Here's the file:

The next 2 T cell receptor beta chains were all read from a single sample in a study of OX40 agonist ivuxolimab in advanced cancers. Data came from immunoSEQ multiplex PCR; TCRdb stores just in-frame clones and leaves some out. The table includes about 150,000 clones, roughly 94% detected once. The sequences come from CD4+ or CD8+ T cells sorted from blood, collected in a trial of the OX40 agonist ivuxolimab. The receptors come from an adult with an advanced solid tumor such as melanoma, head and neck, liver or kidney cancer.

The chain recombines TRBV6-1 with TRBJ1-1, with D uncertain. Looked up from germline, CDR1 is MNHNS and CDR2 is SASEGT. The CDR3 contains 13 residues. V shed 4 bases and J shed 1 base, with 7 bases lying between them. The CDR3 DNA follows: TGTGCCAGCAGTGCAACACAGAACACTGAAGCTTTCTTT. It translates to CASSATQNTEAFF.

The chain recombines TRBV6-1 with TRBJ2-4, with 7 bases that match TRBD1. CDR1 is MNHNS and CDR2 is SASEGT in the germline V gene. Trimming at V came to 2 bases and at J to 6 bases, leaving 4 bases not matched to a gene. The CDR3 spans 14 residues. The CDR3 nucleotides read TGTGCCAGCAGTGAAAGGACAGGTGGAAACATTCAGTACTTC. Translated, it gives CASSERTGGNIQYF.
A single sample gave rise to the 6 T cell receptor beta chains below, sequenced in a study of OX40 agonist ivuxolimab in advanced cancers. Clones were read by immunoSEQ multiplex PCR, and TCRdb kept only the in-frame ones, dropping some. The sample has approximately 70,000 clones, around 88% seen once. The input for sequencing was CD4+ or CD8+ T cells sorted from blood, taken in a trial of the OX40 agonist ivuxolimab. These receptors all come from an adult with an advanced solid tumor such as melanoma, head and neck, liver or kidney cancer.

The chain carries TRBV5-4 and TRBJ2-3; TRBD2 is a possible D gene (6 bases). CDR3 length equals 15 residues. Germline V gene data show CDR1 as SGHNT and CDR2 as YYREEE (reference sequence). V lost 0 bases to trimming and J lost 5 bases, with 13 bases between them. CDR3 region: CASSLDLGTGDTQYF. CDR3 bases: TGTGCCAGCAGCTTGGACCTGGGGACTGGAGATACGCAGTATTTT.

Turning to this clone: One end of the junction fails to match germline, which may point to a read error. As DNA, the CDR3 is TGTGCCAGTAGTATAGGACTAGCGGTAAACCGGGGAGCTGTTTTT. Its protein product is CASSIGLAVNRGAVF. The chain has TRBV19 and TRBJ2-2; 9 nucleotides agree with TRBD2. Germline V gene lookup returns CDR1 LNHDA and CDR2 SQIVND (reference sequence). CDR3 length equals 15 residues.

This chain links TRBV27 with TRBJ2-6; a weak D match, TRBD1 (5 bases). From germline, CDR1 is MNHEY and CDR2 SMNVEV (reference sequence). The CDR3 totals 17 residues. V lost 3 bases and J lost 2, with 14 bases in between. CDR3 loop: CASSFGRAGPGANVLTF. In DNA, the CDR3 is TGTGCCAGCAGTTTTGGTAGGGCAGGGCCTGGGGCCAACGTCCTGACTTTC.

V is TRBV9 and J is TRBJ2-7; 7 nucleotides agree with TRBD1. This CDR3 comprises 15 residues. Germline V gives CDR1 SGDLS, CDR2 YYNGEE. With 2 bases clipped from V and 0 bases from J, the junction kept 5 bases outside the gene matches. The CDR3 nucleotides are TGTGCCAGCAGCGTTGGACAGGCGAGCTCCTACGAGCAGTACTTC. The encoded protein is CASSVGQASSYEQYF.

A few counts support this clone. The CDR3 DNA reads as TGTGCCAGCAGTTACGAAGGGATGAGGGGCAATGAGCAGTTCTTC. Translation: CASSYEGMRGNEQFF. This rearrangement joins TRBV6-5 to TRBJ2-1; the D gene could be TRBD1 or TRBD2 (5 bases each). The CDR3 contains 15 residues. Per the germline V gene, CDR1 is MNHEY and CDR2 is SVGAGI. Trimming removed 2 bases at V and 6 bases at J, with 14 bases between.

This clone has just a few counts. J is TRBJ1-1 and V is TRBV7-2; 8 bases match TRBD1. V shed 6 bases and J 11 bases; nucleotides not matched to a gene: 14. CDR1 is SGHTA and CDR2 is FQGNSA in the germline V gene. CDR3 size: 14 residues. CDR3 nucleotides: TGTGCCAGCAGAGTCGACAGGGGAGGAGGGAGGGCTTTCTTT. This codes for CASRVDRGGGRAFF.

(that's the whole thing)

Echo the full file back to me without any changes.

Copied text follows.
The next 2 T cell receptor beta chains were all read from a single sample in a study of OX40 agonist ivuxolimab in advanced cancers. Data came from immunoSEQ multiplex PCR; TCRdb stores just in-frame clones and leaves some out. The table includes about 150,000 clones, roughly 94% detected once. The sequences come from CD4+ or CD8+ T cells sorted from blood, collected in a trial of the OX40 agonist ivuxolimab. The receptors come from an adult with an advanced solid tumor such as melanoma, head and neck, liver or kidney cancer.

The chain recombines TRBV6-1 with TRBJ1-1, with D uncertain. Looked up from germline, CDR1 is MNHNS and CDR2 is SASEGT. The CDR3 contains 13 residues. V shed 4 bases and J shed 1 base, with 7 bases lying between them. The CDR3 DNA follows: TGTGCCAGCAGTGCAACACAGAACACTGAAGCTTTCTTT. It translates to CASSATQNTEAFF.

The chain recombines TRBV6-1 with TRBJ2-4, with 7 bases that match TRBD1. CDR1 is MNHNS and CDR2 is SASEGT in the germline V gene. Trimming at V came to 2 bases and at J to 6 bases, leaving 4 bases not matched to a gene. The CDR3 spans 14 residues. The CDR3 nucleotides read TGTGCCAGCAGTGAAAGGACAGGTGGAAACATTCAGTACTTC. Translated, it gives CASSERTGGNIQYF.
A single sample gave rise to the 6 T cell receptor beta chains below, sequenced in a study of OX40 agonist ivuxolimab in advanced cancers. Clones were read by immunoSEQ multiplex PCR, and TCRdb kept only the in-frame ones, dropping some. The sample has approximately 70,000 clones, around 88% seen once. The input for sequencing was CD4+ or CD8+ T cells sorted from blood, taken in a trial of the OX40 agonist ivuxolimab. These receptors all come from an adult with an advanced solid tumor such as melanoma, head and neck, liver or kidney cancer.

The chain carries TRBV5-4 and TRBJ2-3; TRBD2 is a possible D gene (6 bases). CDR3 length equals 15 residues. Germline V gene data show CDR1 as SGHNT and CDR2 as YYREEE (reference sequence). V lost 0 bases to trimming and J lost 5 bases, with 13 bases between them. CDR3 region: CASSLDLGTGDTQYF. CDR3 bases: TGTGCCAGCAGCTTGGACCTGGGGACTGGAGATACGCAGTATTTT.

Turning to this clone: One end of the junction fails to match germline, which may point to a read error. As DNA, the CDR3 is TGTGCCAGTAGTATAGGACTAGCGGTAAACCGGGGAGCTGTTTTT. Its protein product is CASSIGLAVNRGAVF. The chain has TRBV19 and TRBJ2-2; 9 nucleotides agree with TRBD2. Germline V gene lookup returns CDR1 LNHDA and CDR2 SQIVND (reference sequence). CDR3 length equals 15 residues.

This chain links TRBV27 with TRBJ2-6; a weak D match, TRBD1 (5 bases). From germline, CDR1 is MNHEY and CDR2 SMNVEV (reference sequence). The CDR3 totals 17 residues. V lost 3 bases and J lost 2, with 14 bases in between. CDR3 loop: CASSFGRAGPGANVLTF. In DNA, the CDR3 is TGTGCCAGCAGTTTTGGTAGGGCAGGGCCTGGGGCCAACGTCCTGACTTTC.

V is TRBV9 and J is TRBJ2-7; 7 nucleotides agree with TRBD1. This CDR3 comprises 15 residues. Germline V gives CDR1 SGDLS, CDR2 YYNGEE. With 2 bases clipped from V and 0 bases from J, the junction kept 5 bases outside the gene matches. The CDR3 nucleotides are TGTGCCAGCAGCGTTGGACAGGCGAGCTCCTACGAGCAGTACTTC. The encoded protein is CASSVGQASSYEQYF.

A few counts support this clone. The CDR3 DNA reads as TGTGCCAGCAGTTACGAAGGGATGAGGGGCAATGAGCAGTTCTTC. Translation: CASSYEGMRGNEQFF. This rearrangement joins TRBV6-5 to TRBJ2-1; the D gene could be TRBD1 or TRBD2 (5 bases each). The CDR3 contains 15 residues. Per the germline V gene, CDR1 is MNHEY and CDR2 is SVGAGI. Trimming removed 2 bases at V and 6 bases at J, with 14 bases between.

This clone has just a few counts. J is TRBJ1-1 and V is TRBV7-2; 8 bases match TRBD1. V shed 6 bases and J 11 bases; nucleotides not matched to a gene: 14. CDR1 is SGHTA and CDR2 is FQGNSA in the germline V gene. CDR3 size: 14 residues. CDR3 nucleotides: TGTGCCAGCAGAGTCGACAGGGGAGGAGGGAGGGCTTTCTTT. This codes for CASRVDRGGGRAFF.